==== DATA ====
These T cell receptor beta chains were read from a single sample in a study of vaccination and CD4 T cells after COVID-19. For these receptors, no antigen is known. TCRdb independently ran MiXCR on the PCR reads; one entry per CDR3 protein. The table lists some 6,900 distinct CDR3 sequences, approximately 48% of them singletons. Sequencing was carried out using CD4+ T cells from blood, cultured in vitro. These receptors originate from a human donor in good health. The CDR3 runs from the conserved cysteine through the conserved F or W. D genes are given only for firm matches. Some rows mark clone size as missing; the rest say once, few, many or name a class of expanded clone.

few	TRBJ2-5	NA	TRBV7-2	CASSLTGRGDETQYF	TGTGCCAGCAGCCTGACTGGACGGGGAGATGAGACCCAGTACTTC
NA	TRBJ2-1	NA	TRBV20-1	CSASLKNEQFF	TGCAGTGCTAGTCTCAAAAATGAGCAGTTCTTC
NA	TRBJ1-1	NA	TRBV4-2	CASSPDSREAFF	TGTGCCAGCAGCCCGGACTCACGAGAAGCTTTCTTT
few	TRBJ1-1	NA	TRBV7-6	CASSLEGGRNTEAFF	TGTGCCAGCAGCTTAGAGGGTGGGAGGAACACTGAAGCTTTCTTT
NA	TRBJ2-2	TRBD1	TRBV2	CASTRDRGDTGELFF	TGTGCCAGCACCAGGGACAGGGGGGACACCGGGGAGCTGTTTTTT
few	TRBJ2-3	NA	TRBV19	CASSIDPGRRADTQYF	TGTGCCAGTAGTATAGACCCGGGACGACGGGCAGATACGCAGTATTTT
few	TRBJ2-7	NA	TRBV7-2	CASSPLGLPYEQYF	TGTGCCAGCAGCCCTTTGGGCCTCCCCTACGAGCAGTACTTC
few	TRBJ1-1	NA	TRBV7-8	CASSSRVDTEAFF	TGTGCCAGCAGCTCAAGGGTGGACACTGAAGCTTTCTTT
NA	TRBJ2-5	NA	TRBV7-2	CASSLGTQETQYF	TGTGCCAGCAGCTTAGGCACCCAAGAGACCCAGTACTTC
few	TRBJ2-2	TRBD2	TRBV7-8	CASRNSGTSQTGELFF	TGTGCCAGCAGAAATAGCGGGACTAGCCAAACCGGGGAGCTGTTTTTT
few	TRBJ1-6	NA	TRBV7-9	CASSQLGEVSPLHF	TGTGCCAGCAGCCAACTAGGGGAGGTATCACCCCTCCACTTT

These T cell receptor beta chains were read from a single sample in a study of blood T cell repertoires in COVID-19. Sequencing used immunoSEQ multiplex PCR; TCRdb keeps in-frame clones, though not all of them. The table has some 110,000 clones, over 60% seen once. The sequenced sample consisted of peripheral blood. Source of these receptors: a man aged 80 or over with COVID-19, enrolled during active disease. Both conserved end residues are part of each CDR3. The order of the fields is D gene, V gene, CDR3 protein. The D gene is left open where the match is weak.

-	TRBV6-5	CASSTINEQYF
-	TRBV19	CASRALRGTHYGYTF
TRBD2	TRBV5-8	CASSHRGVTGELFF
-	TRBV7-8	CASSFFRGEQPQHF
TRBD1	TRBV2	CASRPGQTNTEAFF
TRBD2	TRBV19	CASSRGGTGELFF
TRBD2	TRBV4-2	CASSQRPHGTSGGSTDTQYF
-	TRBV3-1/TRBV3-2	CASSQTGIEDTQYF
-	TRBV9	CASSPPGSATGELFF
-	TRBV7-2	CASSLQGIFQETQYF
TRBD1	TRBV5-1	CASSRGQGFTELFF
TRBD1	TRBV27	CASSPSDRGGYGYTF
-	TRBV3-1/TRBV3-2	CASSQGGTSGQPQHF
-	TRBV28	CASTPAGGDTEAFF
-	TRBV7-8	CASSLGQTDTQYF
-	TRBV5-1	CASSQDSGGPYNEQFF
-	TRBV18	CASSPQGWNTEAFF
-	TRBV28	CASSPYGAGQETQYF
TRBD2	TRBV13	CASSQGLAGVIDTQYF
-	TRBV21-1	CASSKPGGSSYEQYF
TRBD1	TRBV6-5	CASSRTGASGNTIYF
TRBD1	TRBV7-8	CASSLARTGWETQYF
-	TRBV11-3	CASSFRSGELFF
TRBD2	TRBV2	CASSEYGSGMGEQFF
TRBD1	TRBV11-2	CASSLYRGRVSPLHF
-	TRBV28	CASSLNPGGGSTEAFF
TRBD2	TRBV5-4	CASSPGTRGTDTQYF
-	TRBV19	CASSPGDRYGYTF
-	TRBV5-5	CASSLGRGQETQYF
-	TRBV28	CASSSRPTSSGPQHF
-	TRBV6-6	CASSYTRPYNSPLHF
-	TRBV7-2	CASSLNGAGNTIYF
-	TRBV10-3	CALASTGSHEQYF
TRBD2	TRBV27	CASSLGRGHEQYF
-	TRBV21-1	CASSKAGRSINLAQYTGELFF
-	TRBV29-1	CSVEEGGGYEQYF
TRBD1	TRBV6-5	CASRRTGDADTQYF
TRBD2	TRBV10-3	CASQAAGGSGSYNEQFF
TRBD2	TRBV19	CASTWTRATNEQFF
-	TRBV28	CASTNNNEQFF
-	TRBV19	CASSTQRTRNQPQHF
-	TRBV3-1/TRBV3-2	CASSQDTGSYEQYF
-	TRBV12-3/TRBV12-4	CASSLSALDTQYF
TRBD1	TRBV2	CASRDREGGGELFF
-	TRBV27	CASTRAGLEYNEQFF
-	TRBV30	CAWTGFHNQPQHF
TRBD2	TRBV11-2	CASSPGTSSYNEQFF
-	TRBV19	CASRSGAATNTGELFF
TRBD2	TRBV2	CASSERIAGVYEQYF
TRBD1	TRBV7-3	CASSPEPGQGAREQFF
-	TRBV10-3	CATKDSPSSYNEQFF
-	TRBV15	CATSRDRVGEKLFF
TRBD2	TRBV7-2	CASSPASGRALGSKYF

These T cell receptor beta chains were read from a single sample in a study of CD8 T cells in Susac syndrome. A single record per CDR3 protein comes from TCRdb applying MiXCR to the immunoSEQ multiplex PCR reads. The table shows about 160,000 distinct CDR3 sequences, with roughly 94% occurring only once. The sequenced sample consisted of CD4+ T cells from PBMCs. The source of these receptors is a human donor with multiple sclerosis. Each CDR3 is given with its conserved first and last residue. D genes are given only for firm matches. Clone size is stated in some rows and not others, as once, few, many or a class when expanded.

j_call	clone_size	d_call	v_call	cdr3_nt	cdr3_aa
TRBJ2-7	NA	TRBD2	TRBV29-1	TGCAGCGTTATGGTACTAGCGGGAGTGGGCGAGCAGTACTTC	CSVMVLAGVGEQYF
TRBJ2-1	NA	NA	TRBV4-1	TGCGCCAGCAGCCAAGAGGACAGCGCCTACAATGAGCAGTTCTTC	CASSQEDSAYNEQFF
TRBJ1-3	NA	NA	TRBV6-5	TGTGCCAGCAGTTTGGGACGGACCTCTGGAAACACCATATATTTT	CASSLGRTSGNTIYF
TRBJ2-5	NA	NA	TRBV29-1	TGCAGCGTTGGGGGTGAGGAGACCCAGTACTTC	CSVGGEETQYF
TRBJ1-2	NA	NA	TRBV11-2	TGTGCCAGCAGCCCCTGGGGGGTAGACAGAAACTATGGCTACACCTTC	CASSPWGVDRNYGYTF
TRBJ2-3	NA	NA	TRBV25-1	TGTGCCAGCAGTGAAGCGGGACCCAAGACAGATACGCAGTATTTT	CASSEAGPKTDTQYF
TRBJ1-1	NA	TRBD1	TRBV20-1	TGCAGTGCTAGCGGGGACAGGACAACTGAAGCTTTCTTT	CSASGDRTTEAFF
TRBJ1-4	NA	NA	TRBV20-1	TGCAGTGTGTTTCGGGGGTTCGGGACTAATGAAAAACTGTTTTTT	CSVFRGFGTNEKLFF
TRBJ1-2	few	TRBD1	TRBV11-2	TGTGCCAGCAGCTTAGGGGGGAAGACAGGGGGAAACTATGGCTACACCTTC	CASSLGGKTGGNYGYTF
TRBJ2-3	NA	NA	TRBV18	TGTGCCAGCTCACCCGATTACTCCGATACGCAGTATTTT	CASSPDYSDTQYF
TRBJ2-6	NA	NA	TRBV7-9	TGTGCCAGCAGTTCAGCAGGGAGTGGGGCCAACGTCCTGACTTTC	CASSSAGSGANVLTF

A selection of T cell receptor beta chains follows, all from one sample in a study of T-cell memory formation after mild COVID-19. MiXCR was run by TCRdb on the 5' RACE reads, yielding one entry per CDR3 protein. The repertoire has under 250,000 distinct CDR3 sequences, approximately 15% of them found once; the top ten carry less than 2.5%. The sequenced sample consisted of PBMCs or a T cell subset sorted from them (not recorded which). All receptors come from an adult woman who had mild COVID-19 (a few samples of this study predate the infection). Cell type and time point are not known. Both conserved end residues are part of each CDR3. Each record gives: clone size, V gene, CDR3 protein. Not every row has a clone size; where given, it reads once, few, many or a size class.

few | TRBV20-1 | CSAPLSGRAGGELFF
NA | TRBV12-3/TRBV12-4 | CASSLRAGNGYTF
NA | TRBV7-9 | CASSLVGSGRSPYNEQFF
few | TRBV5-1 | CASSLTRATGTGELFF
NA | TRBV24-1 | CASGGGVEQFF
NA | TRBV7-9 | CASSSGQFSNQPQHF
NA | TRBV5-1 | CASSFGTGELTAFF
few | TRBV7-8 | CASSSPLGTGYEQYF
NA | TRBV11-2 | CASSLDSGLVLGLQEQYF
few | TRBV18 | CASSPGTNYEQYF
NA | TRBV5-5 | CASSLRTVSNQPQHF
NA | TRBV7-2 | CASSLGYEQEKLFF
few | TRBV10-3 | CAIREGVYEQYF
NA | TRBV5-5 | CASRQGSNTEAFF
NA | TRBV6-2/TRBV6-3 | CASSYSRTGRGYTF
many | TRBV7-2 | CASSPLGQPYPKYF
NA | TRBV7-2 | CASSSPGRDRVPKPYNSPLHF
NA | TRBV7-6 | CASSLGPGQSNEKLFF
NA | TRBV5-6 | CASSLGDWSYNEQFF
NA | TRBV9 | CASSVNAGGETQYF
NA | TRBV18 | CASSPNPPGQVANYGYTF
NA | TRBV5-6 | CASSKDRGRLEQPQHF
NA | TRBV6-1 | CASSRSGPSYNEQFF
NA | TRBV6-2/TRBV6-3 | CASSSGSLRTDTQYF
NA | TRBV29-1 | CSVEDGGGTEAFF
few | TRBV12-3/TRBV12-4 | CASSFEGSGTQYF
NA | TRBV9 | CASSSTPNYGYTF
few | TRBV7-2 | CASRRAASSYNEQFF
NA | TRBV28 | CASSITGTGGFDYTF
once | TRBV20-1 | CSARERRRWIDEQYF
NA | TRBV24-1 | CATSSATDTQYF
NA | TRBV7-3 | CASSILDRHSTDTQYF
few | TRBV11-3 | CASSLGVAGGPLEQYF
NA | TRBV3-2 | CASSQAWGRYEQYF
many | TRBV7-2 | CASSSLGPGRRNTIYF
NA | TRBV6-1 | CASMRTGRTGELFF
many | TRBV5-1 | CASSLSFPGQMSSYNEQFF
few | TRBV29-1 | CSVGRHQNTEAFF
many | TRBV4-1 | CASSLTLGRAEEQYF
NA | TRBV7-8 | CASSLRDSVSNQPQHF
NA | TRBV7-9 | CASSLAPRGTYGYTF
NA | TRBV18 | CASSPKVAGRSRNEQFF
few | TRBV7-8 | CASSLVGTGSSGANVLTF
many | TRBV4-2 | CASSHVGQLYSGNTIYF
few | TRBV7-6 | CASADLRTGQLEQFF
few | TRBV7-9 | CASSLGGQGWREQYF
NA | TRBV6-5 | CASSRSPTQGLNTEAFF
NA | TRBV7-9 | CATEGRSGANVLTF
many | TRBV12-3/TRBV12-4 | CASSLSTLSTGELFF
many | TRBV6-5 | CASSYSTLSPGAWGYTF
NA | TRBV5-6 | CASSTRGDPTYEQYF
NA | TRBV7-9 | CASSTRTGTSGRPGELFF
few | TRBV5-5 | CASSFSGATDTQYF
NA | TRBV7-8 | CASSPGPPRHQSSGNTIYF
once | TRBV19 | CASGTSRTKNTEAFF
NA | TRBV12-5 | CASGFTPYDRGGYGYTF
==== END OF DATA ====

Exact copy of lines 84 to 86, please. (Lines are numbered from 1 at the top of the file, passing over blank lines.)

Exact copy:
few | TRBV5-1 | CASSLTRATGTGELFF
NA | TRBV24-1 | CASGGGVEQFF
NA | TRBV7-9 | CASSSGQFSNQPQHF